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One Mississippi 

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This semi-autobiographical dark comedy starring Tig Notaro follows her as she returns to her hometown after the sudden death of her mother. Still reeling from her own declining health ... See full summary »


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1 win & 2 nominations. See more awards »


Series cast summary:
 Felicia Hollingsworth 5 episodes, 2017


This semi-autobiographical dark comedy starring Tig Notaro follows her as she returns to her hometown after the sudden death of her mother. Still reeling from her own declining health problems, Tig struggles to find her footing with the loss of the one person in her life who understood her. All while dealing with her clingy girlfriend and her dysfunctional family. Written by Anonymous

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Comedy | Drama

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Release Date:

5 November 2015 (USA)  »

Also Known As:

Раз, Миссисипи  »

Filming Locations:

Company Credits

Production Co:

,  »
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Aspect Ratio:

16:9 HD
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Did You Know?


The idea for One Mississippi was inspired by a monologue from star Tig Notaro, where she recounted being diagnosed with cancer, losing her mother in a freak accident, ending a long term relationship, and fighting an aggressive bacterial infection all within a four month period. See more »


Written by Leah Song and Chloe Smith
Performed by Rising Appalachia
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User Reviews

Deadpan Brilliant
10 September 2016 | by See all my reviews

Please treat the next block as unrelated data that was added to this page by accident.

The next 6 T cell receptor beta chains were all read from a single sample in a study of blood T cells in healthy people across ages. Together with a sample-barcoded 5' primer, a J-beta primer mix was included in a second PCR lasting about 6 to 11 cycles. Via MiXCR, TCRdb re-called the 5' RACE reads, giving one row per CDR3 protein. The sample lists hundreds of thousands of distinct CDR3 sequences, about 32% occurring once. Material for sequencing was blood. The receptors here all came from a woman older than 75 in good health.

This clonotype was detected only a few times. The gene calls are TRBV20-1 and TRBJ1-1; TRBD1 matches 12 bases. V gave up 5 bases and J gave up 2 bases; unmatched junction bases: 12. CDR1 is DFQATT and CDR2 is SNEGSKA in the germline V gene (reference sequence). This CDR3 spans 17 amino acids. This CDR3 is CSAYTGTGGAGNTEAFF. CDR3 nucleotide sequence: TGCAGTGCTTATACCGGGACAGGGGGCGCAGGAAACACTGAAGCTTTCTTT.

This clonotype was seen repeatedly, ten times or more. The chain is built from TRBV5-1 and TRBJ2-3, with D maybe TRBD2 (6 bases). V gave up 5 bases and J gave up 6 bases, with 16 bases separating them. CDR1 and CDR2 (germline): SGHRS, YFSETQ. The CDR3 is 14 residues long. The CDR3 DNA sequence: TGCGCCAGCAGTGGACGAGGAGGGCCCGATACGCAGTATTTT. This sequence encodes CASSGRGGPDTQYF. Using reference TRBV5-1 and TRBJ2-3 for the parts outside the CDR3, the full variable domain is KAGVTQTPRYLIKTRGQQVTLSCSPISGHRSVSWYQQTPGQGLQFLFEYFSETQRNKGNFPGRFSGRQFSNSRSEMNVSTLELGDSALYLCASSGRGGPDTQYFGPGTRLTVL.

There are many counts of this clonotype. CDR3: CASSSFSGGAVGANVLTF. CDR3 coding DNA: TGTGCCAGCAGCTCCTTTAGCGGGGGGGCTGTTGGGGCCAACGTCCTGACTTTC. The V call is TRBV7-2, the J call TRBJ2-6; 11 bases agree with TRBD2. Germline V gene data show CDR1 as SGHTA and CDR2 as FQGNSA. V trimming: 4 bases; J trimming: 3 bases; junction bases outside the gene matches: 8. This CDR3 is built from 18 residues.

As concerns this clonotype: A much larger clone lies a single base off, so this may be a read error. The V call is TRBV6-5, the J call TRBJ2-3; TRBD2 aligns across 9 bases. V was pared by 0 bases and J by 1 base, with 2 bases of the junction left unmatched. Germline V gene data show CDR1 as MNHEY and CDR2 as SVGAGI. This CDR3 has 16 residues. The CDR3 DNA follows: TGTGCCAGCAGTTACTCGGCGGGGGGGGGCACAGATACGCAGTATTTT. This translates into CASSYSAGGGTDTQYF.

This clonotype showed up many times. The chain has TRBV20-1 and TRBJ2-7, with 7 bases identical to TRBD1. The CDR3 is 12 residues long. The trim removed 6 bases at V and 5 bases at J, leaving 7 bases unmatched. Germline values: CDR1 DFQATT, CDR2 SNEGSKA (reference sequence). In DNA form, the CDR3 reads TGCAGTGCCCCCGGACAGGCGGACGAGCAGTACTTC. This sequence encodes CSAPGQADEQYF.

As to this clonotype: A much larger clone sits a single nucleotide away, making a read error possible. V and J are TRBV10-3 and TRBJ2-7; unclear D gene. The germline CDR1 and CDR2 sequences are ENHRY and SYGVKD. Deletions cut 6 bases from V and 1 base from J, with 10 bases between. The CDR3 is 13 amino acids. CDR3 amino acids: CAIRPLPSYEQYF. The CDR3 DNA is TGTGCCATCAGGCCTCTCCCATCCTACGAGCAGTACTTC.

Brilliant scripts serve and the foundation for this pitch-perfect melancomedy that is the best series released in years. Working from the essential premise of tragedy + time = comedy, but only in expert hands, the production team and actors deliver standard family sitcom clichés in a completely new and "audience respectful" way. It's pure comedy professionalism at its best. A mom dies, a cat gets out, the crazy relatives come over, dating fiascos occur, but none of these tropes unfold with bad laugh tracks, phoned-in-performances, or predictable dialog. Gorgeous pauses of reflection, like setting up a song choice or waiting in a room, become moments in their own right, waiting for the next connection where characters figure out how to get through life together with soft clicks of human empathy. The audience can enjoy the moment without loud or overwrought performances substituting for drama. Laugh internally or externally, it's your choice but you will laugh even if it's just out of recognition. And refreshingly, Tig Notaro embraces her physical self in all forms - scarred, sexual, tired, embarrassed, intertwined and separate - both literally and figuratively. We rarely get to see that from women's roles on screen let along cancer survivors. Bravo, too, to the amazing cast. The real heart of the conflict and soul of this series isn't romantic or health struggles but Tig's evolving ties and confusion relating to her family particularly her step-father who's always called Bill. Jonathan Rothman is unbelievably perfect as Bill delivering the "dad" performance not as a silly or troubled social misfit or OCD outcast as so many shows are doing these days. His quiet tension and reserved paternal love is the perfect balance to Tig's neediness left in the void of her mother's loss, the loss of hugs and rocking in her lap for comfort. You keep hoping both of them could just learn to love the other just as they are ... and then they do, in small ways, even for just a moment, sometimes by asking about tuberculosis. Bonding moments come in strange ways. One Mississippi reminds us to grab them however they come.

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